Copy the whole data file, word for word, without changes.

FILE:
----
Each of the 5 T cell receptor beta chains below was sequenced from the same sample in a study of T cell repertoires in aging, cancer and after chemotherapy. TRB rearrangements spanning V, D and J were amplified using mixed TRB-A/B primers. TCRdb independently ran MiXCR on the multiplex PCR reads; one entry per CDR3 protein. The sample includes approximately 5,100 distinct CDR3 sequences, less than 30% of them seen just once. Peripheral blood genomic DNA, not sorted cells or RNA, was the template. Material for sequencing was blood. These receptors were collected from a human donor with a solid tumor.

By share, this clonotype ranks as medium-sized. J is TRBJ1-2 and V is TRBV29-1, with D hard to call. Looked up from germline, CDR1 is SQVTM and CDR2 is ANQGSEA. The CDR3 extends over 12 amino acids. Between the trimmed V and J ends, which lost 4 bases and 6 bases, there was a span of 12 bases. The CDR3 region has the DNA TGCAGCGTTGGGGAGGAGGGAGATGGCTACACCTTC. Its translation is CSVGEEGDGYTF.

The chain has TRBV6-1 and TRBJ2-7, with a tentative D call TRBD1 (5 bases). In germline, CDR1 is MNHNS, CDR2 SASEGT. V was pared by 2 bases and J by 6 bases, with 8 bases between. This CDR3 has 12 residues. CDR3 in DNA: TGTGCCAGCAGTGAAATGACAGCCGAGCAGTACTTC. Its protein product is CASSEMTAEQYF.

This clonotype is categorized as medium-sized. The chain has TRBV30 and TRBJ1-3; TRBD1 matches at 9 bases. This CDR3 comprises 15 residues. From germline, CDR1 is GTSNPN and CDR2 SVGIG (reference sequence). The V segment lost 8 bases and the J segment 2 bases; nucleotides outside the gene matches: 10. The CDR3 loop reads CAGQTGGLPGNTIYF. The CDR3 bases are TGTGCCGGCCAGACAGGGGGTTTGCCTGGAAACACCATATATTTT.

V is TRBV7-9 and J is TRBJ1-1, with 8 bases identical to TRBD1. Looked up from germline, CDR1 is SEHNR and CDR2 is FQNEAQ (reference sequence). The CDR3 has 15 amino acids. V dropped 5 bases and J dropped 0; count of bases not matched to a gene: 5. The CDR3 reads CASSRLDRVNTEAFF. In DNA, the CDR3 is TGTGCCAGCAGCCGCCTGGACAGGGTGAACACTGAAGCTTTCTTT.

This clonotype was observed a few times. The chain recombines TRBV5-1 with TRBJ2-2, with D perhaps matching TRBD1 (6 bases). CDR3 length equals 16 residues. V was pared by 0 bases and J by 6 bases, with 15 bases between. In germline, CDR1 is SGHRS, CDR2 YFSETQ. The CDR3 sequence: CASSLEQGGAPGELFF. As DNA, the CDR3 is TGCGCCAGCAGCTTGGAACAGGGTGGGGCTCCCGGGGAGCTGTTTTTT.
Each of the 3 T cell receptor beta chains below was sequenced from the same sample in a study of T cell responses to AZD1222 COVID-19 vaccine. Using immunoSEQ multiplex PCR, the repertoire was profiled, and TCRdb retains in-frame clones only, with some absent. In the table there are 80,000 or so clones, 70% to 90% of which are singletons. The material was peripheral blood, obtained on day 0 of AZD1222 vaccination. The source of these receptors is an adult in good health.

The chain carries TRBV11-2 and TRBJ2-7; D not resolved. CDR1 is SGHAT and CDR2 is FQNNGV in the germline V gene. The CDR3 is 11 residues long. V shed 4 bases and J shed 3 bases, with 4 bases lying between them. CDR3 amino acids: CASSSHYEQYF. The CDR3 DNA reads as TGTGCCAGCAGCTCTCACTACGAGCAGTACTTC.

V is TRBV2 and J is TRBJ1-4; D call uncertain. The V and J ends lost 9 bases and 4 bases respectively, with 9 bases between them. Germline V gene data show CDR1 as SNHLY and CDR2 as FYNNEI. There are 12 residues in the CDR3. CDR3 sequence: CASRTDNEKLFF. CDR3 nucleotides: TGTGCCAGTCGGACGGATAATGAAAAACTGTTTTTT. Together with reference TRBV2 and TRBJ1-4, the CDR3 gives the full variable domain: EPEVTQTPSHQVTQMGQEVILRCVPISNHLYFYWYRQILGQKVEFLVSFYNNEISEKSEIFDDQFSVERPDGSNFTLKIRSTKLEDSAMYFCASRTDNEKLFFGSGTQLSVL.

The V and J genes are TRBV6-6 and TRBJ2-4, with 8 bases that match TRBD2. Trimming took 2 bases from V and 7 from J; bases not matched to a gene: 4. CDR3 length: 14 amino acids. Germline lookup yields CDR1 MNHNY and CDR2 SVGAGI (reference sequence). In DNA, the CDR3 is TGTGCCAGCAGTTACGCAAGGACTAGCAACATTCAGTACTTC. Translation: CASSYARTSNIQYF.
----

Each of the 5 T cell receptor beta chains below was sequenced from the same sample in a study of T cell repertoires in aging, cancer and after chemotherapy. TRB rearrangements spanning V, D and J were amplified using mixed TRB-A/B primers. TCRdb independently ran MiXCR on the multiplex PCR reads; one entry per CDR3 protein. The sample includes approximately 5,100 distinct CDR3 sequences, less than 30% of them seen just once. Peripheral blood genomic DNA, not sorted cells or RNA, was the template. Material for sequencing was blood. These receptors were collected from a human donor with a solid tumor.

By share, this clonotype ranks as medium-sized. J is TRBJ1-2 and V is TRBV29-1, with D hard to call. Looked up from germline, CDR1 is SQVTM and CDR2 is ANQGSEA. The CDR3 extends over 12 amino acids. Between the trimmed V and J ends, which lost 4 bases and 6 bases, there was a span of 12 bases. The CDR3 region has the DNA TGCAGCGTTGGGGAGGAGGGAGATGGCTACACCTTC. Its translation is CSVGEEGDGYTF.

The chain has TRBV6-1 and TRBJ2-7, with a tentative D call TRBD1 (5 bases). In germline, CDR1 is MNHNS, CDR2 SASEGT. V was pared by 2 bases and J by 6 bases, with 8 bases between. This CDR3 has 12 residues. CDR3 in DNA: TGTGCCAGCAGTGAAATGACAGCCGAGCAGTACTTC. Its protein product is CASSEMTAEQYF.

This clonotype is categorized as medium-sized. The chain has TRBV30 and TRBJ1-3; TRBD1 matches at 9 bases. This CDR3 comprises 15 residues. From germline, CDR1 is GTSNPN and CDR2 SVGIG (reference sequence). The V segment lost 8 bases and the J segment 2 bases; nucleotides outside the gene matches: 10. The CDR3 loop reads CAGQTGGLPGNTIYF. The CDR3 bases are TGTGCCGGCCAGACAGGGGGTTTGCCTGGAAACACCATATATTTT.

V is TRBV7-9 and J is TRBJ1-1, with 8 bases identical to TRBD1. Looked up from germline, CDR1 is SEHNR and CDR2 is FQNEAQ (reference sequence). The CDR3 has 15 amino acids. V dropped 5 bases and J dropped 0; count of bases not matched to a gene: 5. The CDR3 reads CASSRLDRVNTEAFF. In DNA, the CDR3 is TGTGCCAGCAGCCGCCTGGACAGGGTGAACACTGAAGCTTTCTTT.

This clonotype was observed a few times. The chain recombines TRBV5-1 with TRBJ2-2, with D perhaps matching TRBD1 (6 bases). CDR3 length equals 16 residues. V was pared by 0 bases and J by 6 bases, with 15 bases between. In germline, CDR1 is SGHRS, CDR2 YFSETQ. The CDR3 sequence: CASSLEQGGAPGELFF. As DNA, the CDR3 is TGCGCCAGCAGCTTGGAACAGGGTGGGGCTCCCGGGGAGCTGTTTTTT.
Each of the 3 T cell receptor beta chains below was sequenced from the same sample in a study of T cell responses to AZD1222 COVID-19 vaccine. Using immunoSEQ multiplex PCR, the repertoire was profiled, and TCRdb retains in-frame clones only, with some absent. In the table there are 80,000 or so clones, 70% to 90% of which are singletons. The material was peripheral blood, obtained on day 0 of AZD1222 vaccination. The source of these receptors is an adult in good health.

The chain carries TRBV11-2 and TRBJ2-7; D not resolved. CDR1 is SGHAT and CDR2 is FQNNGV in the germline V gene. The CDR3 is 11 residues long. V shed 4 bases and J shed 3 bases, with 4 bases lying between them. CDR3 amino acids: CASSSHYEQYF. The CDR3 DNA reads as TGTGCCAGCAGCTCTCACTACGAGCAGTACTTC.

V is TRBV2 and J is TRBJ1-4; D call uncertain. The V and J ends lost 9 bases and 4 bases respectively, with 9 bases between them. Germline V gene data show CDR1 as SNHLY and CDR2 as FYNNEI. There are 12 residues in the CDR3. CDR3 sequence: CASRTDNEKLFF. CDR3 nucleotides: TGTGCCAGTCGGACGGATAATGAAAAACTGTTTTTT. Together with reference TRBV2 and TRBJ1-4, the CDR3 gives the full variable domain: EPEVTQTPSHQVTQMGQEVILRCVPISNHLYFYWYRQILGQKVEFLVSFYNNEISEKSEIFDDQFSVERPDGSNFTLKIRSTKLEDSAMYFCASRTDNEKLFFGSGTQLSVL.

The V and J genes are TRBV6-6 and TRBJ2-4, with 8 bases that match TRBD2. Trimming took 2 bases from V and 7 from J; bases not matched to a gene: 4. CDR3 length: 14 amino acids. Germline lookup yields CDR1 MNHNY and CDR2 SVGAGI (reference sequence). In DNA, the CDR3 is TGTGCCAGCAGTTACGCAAGGACTAGCAACATTCAGTACTTC. Translation: CASSYARTSNIQYF.